What is the Difference Between an Executor and a Special Administrator?

When it comes to estate planning, two key individuals can make sure your wishes are carried out smoothly after your passing: the executor (also called the personal representative in Maryland) and the special administrator. Below, the attorney, Douglas C. Lauenstein explains the essential differences between an executor and a special administrator and how enlisting the guidance of a Maryland estate planning attorney can help.

Executor vs. Special Administrator: What’s the Difference?

The main difference between an executor and a special administrator comes down to who makes the choice of the person appointed. If everything is in order before your passing you will likely appoint an executor to execute the provisions outlined in your will. This person is often a trusted family member, friend, or legal professional. Most importantly, the person chosen specifically by the deceased will make sure your wishes, assets, and even debts are handled as specified in the will.

On the other hand, a special administrator is appointed by the court when there is a will contest or a request is made to remove an executor. The court typically selects an attorney or other responsible party to take on the role of special administrator. Their task is similar to that of an executor, involving the management, protection and preservation of the deceased person’s estate.  The special administrator is under constant court supervision and does not have authority to disperse estate funds without court approval.

Having a special administrator appointed will greatly increase the cost to the estate administration. If ensuring that a specific person handles your wishes following your death is important to you it’s best to make sure you have a proper will in place.

Do an Executor and Administrator Have the Same Power?

In short, the answer is no. The executor of an estate typically enjoys a greater degree of control and autonomy in managing the estate. They can make decisions without constant court supervision, as long as they’re following the guidelines outlined in the will. They can petition the court to close the estate and distribute the assets.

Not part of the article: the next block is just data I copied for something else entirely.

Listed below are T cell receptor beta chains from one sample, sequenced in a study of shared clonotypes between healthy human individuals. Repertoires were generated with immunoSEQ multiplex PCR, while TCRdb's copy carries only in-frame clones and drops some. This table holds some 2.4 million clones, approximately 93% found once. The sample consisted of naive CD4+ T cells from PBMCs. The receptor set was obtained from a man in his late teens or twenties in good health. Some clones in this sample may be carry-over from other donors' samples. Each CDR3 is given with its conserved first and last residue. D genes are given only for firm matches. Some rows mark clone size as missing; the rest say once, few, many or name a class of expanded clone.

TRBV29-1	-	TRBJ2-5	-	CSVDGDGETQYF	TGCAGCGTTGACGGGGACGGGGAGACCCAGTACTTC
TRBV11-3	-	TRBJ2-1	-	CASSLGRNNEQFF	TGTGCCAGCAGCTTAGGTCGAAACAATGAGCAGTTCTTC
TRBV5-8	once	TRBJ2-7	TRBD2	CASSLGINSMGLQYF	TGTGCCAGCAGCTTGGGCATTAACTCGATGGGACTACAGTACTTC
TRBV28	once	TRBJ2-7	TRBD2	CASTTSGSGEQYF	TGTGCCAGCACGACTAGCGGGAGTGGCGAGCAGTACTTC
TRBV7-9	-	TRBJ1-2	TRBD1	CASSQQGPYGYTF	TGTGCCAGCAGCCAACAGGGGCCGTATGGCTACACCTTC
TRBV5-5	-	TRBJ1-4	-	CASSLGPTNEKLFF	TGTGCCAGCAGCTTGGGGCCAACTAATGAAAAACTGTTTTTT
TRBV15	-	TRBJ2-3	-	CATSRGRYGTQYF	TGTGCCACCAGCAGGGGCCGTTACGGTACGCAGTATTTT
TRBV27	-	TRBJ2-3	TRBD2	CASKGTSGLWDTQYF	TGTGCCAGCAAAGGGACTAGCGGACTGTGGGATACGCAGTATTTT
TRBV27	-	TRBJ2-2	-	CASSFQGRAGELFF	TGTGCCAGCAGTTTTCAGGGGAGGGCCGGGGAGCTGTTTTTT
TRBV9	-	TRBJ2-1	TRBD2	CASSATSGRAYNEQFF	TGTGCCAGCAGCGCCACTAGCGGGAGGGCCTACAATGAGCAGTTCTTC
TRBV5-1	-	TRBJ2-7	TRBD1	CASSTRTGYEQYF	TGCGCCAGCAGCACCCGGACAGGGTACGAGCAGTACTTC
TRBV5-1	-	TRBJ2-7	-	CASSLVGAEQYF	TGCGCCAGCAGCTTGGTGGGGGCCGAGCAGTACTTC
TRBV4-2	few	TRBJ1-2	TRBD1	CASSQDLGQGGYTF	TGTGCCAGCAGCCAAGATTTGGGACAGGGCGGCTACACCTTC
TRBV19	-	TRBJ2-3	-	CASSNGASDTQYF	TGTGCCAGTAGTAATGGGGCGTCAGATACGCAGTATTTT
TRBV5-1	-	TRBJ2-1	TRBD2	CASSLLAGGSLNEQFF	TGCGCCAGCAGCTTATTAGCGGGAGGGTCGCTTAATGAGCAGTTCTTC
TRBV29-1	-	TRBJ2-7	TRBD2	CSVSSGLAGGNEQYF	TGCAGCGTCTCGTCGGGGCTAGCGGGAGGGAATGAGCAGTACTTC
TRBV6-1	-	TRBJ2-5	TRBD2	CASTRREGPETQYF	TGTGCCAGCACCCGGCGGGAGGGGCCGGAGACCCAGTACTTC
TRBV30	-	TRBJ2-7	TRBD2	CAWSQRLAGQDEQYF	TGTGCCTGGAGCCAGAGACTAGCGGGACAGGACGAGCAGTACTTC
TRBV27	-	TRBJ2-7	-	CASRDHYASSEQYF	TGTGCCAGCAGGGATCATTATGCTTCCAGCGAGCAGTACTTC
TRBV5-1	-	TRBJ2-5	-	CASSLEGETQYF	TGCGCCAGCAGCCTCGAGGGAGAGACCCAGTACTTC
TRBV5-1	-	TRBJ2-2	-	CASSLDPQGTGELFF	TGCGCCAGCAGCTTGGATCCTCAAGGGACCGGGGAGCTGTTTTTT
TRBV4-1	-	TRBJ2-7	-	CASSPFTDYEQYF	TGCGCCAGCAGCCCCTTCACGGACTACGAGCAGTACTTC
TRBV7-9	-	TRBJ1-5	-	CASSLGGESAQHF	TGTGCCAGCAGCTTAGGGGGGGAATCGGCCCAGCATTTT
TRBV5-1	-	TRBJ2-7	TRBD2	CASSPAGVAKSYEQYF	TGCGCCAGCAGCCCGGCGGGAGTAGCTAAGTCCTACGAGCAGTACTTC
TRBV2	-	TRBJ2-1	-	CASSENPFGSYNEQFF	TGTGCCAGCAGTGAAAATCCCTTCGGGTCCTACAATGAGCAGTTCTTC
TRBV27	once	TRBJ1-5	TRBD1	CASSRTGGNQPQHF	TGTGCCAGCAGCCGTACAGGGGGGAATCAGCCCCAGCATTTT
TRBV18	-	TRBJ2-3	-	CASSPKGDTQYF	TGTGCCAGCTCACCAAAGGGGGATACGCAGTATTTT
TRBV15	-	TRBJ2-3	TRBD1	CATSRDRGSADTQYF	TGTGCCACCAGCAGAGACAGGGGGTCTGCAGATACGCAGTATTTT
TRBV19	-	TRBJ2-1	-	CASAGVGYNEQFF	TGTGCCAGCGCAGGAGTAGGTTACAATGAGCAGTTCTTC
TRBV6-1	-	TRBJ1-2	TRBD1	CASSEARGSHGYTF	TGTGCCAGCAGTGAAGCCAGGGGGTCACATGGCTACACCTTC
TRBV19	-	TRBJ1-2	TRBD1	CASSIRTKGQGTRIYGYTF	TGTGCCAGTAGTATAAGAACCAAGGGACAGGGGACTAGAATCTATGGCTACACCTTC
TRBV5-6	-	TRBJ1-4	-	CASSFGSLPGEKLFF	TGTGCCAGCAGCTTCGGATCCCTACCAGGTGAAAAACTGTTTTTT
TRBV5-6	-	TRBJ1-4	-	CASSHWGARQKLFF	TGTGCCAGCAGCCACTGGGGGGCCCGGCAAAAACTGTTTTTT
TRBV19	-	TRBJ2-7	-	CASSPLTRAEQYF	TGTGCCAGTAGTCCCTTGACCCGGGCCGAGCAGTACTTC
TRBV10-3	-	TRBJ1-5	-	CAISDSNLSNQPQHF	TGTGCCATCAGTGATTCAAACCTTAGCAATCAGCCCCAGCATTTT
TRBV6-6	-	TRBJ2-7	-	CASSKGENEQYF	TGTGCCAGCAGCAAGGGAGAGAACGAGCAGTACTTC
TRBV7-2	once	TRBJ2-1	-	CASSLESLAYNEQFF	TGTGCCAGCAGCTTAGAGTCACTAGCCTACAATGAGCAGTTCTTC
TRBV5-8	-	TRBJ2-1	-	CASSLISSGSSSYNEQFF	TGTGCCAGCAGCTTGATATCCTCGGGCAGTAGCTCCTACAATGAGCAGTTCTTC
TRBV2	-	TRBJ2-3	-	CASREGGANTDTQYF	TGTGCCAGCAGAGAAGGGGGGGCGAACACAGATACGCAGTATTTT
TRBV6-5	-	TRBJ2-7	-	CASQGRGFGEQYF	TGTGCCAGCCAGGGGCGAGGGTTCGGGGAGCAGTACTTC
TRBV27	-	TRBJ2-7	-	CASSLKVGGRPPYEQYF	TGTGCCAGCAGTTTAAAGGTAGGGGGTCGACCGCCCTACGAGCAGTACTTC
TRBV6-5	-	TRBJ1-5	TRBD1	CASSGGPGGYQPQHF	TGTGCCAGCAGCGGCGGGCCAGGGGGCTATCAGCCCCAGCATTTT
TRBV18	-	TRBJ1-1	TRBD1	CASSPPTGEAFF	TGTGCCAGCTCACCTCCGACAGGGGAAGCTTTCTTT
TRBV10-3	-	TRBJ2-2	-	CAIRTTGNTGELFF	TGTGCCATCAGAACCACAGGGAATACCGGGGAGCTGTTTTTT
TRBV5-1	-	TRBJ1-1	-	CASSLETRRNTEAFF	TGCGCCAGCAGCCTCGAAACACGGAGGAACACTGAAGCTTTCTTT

Meanwhile, special administrators operate under the watchful eye of the court. Decisions to pay administrative costs of the estate, require court approval. This additional layer of oversight adds greatly to the cost of the estate administration process.

Should You Consult a Maryland Estate Planning Attorney?

An estate planning lawyer possesses the legal knowledge necessary to draft a comprehensive and legally sound will so that your choice of executor is clear and enforceable. In cases where disputes or challenges arise, an experienced attorney can provide invaluable guidance, helping to navigate potential conflicts among heirs or beneficiaries. Each individual’s estate is unique, and a Maryland estate planning attorney can tailor solutions to your specific needs, ensuring that your wishes are accurately reflected in your estate plan.

Understanding the differences between an executor and a special administrator is important when drafting a proper will and during the probate process. The expertise of a skilled Maryland estate planning attorney brings peace of mind so that you can rest assured that your wishes are meticulously documented, reduce the likelihood of disputes, and ensure a seamless distribution of your estate.

Contact Douglas Lauenstein Today For Your Estate Planning Needs

For a consultation tailored to your situation, reach out to the experienced team at Lauenstein Law Firm. We specialize in estate planning, ensuring that your wishes are specified as outlined in your will. Your journey starts with a call to Lauenstein Law Firm— where your well-being is our priority. Contact us today to learn more about our services and the estate planning process.